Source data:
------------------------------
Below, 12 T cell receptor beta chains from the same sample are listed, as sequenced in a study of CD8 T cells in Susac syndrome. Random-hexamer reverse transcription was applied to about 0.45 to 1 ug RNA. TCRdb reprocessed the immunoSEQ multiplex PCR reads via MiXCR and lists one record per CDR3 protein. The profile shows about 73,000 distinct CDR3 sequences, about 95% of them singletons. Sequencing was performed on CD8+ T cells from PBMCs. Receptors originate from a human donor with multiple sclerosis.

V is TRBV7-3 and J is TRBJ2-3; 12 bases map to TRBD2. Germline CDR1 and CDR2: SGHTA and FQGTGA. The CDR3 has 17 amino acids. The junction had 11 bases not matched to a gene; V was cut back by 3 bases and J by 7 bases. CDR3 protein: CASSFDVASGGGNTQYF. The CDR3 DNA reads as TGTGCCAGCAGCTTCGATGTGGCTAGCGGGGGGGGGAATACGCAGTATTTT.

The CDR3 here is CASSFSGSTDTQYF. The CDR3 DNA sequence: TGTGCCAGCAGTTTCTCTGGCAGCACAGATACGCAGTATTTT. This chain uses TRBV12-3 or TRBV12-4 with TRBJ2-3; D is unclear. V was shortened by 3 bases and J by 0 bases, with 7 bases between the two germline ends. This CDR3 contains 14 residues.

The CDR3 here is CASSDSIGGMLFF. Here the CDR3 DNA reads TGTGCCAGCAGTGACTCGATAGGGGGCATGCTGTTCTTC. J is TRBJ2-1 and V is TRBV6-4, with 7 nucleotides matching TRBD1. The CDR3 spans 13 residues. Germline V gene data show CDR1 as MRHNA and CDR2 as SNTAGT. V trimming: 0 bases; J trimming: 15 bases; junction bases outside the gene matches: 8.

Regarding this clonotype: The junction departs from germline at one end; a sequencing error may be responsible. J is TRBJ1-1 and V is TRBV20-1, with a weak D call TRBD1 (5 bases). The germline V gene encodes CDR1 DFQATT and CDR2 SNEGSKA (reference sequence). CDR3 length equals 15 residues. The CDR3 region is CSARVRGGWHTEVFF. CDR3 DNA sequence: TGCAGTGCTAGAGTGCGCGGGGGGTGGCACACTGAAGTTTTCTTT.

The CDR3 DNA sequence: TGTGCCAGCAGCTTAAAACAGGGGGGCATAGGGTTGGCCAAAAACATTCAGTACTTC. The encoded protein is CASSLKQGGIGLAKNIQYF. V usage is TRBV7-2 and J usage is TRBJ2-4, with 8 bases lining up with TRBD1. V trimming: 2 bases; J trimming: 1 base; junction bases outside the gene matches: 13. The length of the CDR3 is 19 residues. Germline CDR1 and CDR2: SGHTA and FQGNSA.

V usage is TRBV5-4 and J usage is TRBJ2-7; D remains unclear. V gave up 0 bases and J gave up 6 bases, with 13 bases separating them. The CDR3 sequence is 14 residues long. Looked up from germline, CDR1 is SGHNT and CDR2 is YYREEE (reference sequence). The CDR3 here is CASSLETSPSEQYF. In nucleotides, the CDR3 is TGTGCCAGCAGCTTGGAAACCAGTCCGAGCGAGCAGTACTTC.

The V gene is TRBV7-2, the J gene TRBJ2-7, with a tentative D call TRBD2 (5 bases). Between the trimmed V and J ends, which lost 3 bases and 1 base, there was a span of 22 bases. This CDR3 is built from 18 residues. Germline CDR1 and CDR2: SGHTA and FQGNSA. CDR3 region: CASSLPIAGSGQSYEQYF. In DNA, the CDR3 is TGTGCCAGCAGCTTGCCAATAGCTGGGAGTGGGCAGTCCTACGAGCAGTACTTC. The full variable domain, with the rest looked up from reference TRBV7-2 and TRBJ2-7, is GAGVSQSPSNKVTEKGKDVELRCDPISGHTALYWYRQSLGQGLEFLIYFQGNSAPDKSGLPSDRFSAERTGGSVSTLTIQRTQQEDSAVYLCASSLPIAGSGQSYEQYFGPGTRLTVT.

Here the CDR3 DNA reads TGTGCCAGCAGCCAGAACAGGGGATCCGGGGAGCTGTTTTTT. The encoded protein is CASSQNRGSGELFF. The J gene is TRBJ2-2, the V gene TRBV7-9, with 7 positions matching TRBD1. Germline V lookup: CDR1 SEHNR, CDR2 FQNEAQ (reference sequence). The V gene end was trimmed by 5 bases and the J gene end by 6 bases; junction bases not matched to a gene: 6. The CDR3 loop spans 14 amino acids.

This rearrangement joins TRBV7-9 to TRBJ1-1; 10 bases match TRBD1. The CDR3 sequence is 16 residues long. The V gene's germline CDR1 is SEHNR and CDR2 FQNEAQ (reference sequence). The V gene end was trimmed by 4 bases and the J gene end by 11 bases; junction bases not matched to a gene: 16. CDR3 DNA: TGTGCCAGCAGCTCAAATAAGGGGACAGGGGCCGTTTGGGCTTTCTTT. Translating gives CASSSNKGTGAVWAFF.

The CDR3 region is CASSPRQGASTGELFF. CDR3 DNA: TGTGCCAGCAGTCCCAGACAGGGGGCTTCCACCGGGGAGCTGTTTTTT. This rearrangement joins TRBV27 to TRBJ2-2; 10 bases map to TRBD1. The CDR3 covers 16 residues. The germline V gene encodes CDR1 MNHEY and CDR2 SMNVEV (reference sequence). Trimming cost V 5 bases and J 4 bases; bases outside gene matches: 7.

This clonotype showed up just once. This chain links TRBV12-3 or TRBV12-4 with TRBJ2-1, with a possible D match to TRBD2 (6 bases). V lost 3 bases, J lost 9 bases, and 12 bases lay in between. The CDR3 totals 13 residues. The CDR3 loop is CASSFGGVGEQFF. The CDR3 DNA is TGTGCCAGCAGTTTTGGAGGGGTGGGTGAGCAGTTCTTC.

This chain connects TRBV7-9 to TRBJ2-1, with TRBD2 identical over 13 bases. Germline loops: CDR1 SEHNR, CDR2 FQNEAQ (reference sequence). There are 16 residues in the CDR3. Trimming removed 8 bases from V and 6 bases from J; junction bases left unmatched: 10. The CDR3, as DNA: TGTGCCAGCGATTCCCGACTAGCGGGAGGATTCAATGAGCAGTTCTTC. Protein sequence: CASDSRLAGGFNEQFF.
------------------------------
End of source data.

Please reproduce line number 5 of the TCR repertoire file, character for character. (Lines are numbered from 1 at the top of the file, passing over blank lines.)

Regarding this clonotype: The junction departs from germline at one end; a sequencing error may be responsible. J is TRBJ1-1 and V is TRBV20-1, with a weak D call TRBD1 (5 bases). The germline V gene encodes CDR1 DFQATT and CDR2 SNEGSKA (reference sequence). CDR3 length equals 15 residues. The CDR3 region is CSARVRGGWHTEVFF. CDR3 DNA sequence: TGCAGTGCTAGAGTGCGCGGGGGGTGGCACACTGAAGTTTTCTTT.